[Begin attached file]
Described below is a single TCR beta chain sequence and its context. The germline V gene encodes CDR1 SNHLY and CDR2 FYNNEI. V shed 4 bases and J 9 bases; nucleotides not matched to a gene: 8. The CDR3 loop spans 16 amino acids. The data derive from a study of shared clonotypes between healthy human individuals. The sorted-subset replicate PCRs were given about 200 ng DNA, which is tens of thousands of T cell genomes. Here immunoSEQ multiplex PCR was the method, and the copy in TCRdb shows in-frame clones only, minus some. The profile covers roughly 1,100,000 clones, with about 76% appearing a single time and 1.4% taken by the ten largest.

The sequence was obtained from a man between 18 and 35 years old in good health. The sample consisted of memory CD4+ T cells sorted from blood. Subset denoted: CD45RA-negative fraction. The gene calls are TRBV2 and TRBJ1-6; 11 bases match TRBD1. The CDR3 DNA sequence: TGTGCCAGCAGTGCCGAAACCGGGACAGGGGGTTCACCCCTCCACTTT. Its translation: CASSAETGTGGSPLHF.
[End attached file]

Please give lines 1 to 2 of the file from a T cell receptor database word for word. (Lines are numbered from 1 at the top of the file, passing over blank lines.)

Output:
Described below is a single TCR beta chain sequence and its context. The germline V gene encodes CDR1 SNHLY and CDR2 FYNNEI. V shed 4 bases and J 9 bases; nucleotides not matched to a gene: 8. The CDR3 loop spans 16 amino acids. The data derive from a study of shared clonotypes between healthy human individuals. The sorted-subset replicate PCRs were given about 200 ng DNA, which is tens of thousands of T cell genomes. Here immunoSEQ multiplex PCR was the method, and the copy in TCRdb shows in-frame clones only, minus some. The profile covers roughly 1,100,000 clones, with about 76% appearing a single time and 1.4% taken by the ten largest.

The sequence was obtained from a man between 18 and 35 years old in good health. The sample consisted of memory CD4+ T cells sorted from blood. Subset denoted: CD45RA-negative fraction. The gene calls are TRBV2 and TRBJ1-6; 11 bases match TRBD1. The CDR3 DNA sequence: TGTGCCAGCAGTGCCGAAACCGGGACAGGGGGTTCACCCCTCCACTTT. Its translation: CASSAETGTGGSPLHF.